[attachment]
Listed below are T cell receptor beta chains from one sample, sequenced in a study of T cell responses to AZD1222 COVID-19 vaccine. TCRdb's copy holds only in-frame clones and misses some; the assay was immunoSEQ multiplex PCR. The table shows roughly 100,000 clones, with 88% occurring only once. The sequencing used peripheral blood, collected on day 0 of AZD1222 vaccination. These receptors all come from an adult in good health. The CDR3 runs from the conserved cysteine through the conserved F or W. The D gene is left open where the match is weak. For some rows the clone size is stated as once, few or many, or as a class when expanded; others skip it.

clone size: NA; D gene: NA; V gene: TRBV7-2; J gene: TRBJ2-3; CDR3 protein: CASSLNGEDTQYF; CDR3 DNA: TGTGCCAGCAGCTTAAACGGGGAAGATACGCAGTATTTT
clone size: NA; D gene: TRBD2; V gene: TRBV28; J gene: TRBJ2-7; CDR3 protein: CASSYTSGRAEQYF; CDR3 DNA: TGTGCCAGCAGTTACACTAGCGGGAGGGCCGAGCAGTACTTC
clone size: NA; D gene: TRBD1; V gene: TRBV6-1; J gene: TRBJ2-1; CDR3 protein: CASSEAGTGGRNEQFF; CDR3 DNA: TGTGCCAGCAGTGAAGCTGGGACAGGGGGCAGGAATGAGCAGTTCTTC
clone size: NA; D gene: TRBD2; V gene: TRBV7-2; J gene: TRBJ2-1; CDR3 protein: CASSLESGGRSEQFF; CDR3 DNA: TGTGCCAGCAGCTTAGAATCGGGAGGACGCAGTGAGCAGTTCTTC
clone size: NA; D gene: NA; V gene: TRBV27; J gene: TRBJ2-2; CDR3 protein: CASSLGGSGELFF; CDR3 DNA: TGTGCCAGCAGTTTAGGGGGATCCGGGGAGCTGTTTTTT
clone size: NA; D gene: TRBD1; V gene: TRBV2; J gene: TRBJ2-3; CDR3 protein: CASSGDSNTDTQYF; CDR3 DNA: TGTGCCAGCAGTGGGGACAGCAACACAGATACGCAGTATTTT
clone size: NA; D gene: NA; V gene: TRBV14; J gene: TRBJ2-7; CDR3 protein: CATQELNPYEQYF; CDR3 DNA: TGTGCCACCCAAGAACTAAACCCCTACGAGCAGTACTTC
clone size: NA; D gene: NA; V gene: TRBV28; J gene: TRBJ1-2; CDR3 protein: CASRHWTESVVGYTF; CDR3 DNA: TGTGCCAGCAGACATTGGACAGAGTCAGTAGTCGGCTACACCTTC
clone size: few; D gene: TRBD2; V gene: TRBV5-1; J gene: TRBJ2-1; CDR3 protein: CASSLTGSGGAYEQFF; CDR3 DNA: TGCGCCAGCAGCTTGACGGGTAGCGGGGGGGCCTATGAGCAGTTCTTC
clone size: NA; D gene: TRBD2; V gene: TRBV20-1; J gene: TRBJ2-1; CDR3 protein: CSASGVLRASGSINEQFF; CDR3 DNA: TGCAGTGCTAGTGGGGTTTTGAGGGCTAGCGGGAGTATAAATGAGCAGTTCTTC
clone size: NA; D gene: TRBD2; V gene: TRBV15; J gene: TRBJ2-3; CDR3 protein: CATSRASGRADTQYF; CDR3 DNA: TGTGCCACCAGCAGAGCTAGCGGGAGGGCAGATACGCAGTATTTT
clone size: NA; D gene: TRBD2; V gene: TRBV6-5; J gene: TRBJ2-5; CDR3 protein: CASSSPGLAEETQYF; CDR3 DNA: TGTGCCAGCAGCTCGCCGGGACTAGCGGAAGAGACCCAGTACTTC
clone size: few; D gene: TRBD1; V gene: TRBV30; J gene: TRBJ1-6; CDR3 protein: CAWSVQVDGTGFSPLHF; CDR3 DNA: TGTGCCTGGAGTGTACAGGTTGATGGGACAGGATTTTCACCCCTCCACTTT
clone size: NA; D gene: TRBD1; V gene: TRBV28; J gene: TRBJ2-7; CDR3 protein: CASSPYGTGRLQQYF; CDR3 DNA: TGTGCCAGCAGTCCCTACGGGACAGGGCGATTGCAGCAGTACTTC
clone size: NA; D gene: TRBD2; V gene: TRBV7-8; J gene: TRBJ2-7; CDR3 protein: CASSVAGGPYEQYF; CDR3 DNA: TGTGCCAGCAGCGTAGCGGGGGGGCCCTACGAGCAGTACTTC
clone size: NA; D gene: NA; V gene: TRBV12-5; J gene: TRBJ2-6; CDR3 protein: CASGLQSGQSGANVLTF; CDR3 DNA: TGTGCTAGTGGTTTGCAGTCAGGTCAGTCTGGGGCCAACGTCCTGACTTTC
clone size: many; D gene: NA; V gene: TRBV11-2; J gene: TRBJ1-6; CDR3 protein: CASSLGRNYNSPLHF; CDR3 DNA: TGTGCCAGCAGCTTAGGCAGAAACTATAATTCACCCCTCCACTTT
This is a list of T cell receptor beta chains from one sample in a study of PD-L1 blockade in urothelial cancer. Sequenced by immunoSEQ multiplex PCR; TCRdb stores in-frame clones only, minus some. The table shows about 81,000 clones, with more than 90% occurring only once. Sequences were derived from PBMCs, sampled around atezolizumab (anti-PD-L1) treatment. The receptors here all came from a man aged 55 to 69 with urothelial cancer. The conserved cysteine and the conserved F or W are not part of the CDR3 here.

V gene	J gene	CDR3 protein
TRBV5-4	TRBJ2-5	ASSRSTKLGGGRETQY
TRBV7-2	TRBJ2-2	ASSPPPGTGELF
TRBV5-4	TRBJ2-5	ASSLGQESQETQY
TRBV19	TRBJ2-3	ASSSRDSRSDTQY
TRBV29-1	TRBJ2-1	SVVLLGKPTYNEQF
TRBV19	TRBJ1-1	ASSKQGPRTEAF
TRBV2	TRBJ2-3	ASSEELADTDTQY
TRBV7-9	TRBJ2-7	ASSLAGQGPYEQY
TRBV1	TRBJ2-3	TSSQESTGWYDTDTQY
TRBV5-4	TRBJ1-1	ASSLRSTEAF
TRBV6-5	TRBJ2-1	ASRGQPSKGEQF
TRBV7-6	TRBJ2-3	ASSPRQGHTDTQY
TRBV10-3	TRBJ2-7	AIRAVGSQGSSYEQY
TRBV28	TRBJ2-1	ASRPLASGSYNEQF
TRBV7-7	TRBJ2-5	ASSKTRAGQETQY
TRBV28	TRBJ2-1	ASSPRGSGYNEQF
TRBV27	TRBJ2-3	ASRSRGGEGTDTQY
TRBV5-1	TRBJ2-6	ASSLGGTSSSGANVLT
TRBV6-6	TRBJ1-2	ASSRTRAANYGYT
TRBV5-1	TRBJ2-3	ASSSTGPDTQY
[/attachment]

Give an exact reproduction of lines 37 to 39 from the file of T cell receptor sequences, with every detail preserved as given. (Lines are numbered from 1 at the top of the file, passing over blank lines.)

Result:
TRBV27	TRBJ2-3	ASRSRGGEGTDTQY
TRBV5-1	TRBJ2-6	ASSLGGTSSSGANVLT
TRBV6-6	TRBJ1-2	ASSRTRAANYGYT